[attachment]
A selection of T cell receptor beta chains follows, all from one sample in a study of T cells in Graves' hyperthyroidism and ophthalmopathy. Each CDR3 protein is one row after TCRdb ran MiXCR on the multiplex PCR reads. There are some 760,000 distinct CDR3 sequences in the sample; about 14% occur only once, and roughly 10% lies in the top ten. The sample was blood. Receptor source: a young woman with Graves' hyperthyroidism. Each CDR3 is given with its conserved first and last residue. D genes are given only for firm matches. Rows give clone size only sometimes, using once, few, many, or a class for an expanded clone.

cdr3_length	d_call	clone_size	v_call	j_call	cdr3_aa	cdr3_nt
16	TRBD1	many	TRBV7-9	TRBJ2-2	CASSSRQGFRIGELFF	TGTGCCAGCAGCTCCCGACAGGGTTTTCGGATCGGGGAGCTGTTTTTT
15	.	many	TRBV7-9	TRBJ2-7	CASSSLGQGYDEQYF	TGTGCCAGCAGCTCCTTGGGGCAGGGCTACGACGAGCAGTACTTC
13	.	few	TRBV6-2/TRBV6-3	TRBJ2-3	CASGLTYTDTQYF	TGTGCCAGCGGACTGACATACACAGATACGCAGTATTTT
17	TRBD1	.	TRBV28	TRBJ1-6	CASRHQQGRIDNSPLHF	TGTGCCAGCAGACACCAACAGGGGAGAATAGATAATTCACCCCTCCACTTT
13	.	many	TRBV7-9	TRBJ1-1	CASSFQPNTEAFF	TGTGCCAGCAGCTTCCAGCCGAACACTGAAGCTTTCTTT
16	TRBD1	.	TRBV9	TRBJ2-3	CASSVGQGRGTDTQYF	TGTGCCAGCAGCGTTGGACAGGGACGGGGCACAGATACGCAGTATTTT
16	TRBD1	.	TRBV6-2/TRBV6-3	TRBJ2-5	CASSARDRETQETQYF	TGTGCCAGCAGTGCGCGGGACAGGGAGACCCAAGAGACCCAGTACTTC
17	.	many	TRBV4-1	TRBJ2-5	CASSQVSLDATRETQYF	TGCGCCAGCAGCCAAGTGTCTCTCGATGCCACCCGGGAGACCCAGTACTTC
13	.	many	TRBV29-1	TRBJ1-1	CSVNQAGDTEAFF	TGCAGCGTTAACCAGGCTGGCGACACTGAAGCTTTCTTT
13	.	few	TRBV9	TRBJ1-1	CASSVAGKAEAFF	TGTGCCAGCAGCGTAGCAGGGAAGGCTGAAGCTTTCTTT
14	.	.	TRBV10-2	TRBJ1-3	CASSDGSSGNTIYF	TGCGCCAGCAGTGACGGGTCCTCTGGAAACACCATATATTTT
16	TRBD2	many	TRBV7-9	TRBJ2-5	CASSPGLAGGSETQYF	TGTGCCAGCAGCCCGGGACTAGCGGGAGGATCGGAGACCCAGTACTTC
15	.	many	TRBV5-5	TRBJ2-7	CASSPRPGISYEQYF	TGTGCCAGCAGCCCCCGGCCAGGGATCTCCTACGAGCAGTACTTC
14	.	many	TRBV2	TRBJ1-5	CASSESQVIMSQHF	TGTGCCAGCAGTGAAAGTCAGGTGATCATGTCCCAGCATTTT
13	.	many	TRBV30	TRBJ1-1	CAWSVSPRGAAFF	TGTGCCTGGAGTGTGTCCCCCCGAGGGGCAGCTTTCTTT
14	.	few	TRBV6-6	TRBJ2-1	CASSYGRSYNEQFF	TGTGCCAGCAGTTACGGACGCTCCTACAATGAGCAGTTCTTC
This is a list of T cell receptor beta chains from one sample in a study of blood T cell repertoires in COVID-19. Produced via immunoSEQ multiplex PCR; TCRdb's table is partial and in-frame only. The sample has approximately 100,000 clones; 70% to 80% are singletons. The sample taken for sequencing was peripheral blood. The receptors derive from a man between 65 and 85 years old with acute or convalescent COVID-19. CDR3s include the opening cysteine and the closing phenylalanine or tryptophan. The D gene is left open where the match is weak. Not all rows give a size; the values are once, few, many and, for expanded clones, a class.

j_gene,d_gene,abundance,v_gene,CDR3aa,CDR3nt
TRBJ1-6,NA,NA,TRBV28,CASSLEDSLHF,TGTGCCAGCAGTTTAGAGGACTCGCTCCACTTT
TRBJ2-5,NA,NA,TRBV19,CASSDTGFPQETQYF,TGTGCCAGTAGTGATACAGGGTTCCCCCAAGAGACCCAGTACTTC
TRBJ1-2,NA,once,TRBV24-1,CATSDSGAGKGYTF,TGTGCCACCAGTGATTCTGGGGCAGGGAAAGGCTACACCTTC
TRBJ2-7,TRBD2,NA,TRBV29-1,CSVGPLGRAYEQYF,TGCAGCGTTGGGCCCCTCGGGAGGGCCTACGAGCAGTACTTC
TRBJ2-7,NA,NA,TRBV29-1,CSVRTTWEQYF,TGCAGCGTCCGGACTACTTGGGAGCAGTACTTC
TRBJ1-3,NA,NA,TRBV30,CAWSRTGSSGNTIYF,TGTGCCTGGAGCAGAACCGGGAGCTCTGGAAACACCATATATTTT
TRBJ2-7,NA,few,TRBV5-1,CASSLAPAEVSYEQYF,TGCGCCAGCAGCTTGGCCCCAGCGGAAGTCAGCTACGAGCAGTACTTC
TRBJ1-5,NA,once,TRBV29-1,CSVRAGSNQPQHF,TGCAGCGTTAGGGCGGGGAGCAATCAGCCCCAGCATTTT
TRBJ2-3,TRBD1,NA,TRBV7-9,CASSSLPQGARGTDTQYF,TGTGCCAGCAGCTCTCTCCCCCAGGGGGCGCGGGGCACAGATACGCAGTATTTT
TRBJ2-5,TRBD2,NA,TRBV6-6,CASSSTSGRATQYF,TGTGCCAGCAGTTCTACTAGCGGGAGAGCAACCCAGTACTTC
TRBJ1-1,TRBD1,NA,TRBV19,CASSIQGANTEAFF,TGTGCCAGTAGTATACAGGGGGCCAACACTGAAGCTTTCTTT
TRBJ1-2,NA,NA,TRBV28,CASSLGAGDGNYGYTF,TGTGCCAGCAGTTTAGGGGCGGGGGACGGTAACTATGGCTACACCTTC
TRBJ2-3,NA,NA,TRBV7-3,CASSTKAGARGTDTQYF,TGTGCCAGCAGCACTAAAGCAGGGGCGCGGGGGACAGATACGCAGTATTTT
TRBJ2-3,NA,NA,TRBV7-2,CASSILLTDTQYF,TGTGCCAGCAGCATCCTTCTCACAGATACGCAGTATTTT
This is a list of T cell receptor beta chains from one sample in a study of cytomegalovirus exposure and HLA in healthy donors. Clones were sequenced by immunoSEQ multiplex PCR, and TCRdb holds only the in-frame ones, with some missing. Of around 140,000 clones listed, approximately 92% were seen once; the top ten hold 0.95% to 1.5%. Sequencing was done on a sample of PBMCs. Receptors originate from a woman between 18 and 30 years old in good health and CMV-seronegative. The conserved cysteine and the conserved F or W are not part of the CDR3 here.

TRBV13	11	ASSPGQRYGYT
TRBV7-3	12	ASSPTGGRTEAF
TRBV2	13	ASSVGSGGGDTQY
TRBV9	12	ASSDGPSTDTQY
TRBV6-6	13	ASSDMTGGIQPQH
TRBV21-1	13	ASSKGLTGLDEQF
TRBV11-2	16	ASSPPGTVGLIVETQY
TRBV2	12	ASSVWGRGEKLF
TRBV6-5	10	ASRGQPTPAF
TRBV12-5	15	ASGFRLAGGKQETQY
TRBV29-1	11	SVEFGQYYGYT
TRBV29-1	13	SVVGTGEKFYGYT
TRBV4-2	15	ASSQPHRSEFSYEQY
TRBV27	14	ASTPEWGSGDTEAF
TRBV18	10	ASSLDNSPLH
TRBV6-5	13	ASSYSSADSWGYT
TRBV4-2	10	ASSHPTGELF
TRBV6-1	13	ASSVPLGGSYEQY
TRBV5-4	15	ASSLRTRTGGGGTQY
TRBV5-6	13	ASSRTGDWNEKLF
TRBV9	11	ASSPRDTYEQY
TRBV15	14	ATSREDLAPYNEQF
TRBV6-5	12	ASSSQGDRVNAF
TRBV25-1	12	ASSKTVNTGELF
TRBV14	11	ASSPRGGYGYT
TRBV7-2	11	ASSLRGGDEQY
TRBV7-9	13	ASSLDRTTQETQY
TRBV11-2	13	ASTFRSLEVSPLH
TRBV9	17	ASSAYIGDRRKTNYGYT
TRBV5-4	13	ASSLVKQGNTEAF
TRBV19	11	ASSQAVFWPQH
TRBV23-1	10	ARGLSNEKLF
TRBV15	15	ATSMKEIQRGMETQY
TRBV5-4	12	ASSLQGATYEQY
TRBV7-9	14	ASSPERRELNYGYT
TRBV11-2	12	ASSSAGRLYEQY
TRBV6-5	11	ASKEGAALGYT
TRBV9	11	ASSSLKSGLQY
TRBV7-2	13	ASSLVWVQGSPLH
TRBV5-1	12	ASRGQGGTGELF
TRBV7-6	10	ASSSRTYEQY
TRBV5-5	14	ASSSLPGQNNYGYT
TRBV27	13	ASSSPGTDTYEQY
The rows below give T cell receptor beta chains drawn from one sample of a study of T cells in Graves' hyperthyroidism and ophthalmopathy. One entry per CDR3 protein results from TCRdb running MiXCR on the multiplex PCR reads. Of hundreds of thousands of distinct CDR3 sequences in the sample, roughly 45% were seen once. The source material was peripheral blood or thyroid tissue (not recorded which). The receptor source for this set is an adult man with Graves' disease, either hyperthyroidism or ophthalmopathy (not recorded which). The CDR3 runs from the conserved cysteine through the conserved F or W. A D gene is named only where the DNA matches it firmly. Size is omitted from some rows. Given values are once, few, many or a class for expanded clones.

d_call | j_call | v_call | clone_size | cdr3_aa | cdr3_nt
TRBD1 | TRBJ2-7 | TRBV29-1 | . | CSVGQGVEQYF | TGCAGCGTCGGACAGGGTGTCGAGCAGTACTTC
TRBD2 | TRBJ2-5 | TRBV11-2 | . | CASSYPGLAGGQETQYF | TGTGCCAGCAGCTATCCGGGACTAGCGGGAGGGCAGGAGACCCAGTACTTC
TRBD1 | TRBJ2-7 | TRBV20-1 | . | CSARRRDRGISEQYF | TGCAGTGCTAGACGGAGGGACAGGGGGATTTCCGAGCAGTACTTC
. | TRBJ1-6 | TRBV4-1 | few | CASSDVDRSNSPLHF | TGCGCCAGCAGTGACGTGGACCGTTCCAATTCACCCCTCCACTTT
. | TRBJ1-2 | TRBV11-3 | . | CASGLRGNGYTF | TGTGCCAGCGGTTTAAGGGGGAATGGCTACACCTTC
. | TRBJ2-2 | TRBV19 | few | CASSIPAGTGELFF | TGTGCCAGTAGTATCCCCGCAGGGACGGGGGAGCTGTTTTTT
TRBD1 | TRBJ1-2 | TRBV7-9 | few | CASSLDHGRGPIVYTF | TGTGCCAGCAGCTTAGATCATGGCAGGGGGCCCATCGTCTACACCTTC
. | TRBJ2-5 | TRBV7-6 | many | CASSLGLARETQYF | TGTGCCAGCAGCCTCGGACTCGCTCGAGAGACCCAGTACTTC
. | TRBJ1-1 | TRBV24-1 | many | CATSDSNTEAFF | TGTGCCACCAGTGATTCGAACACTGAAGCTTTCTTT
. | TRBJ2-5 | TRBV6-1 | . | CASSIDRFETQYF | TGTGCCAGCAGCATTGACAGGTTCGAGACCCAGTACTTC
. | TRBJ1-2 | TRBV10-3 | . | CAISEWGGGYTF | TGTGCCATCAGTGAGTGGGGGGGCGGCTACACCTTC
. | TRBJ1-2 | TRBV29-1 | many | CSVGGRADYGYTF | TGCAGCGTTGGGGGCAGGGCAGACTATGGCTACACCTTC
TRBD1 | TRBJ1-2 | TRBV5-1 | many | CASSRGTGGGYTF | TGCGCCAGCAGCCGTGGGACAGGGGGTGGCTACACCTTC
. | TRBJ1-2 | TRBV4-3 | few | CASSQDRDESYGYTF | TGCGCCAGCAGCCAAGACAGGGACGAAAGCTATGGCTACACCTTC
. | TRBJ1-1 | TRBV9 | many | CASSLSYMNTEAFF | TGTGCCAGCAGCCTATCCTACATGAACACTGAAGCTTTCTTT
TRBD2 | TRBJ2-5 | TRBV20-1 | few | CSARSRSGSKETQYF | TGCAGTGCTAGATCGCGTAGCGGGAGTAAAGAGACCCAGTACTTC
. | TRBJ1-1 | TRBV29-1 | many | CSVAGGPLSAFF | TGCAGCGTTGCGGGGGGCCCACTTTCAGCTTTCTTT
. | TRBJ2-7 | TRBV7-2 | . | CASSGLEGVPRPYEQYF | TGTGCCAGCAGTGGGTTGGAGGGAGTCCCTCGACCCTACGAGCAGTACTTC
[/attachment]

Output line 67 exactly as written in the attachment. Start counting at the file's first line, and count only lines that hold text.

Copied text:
TRBV23-1	10	ARGLSNEKLF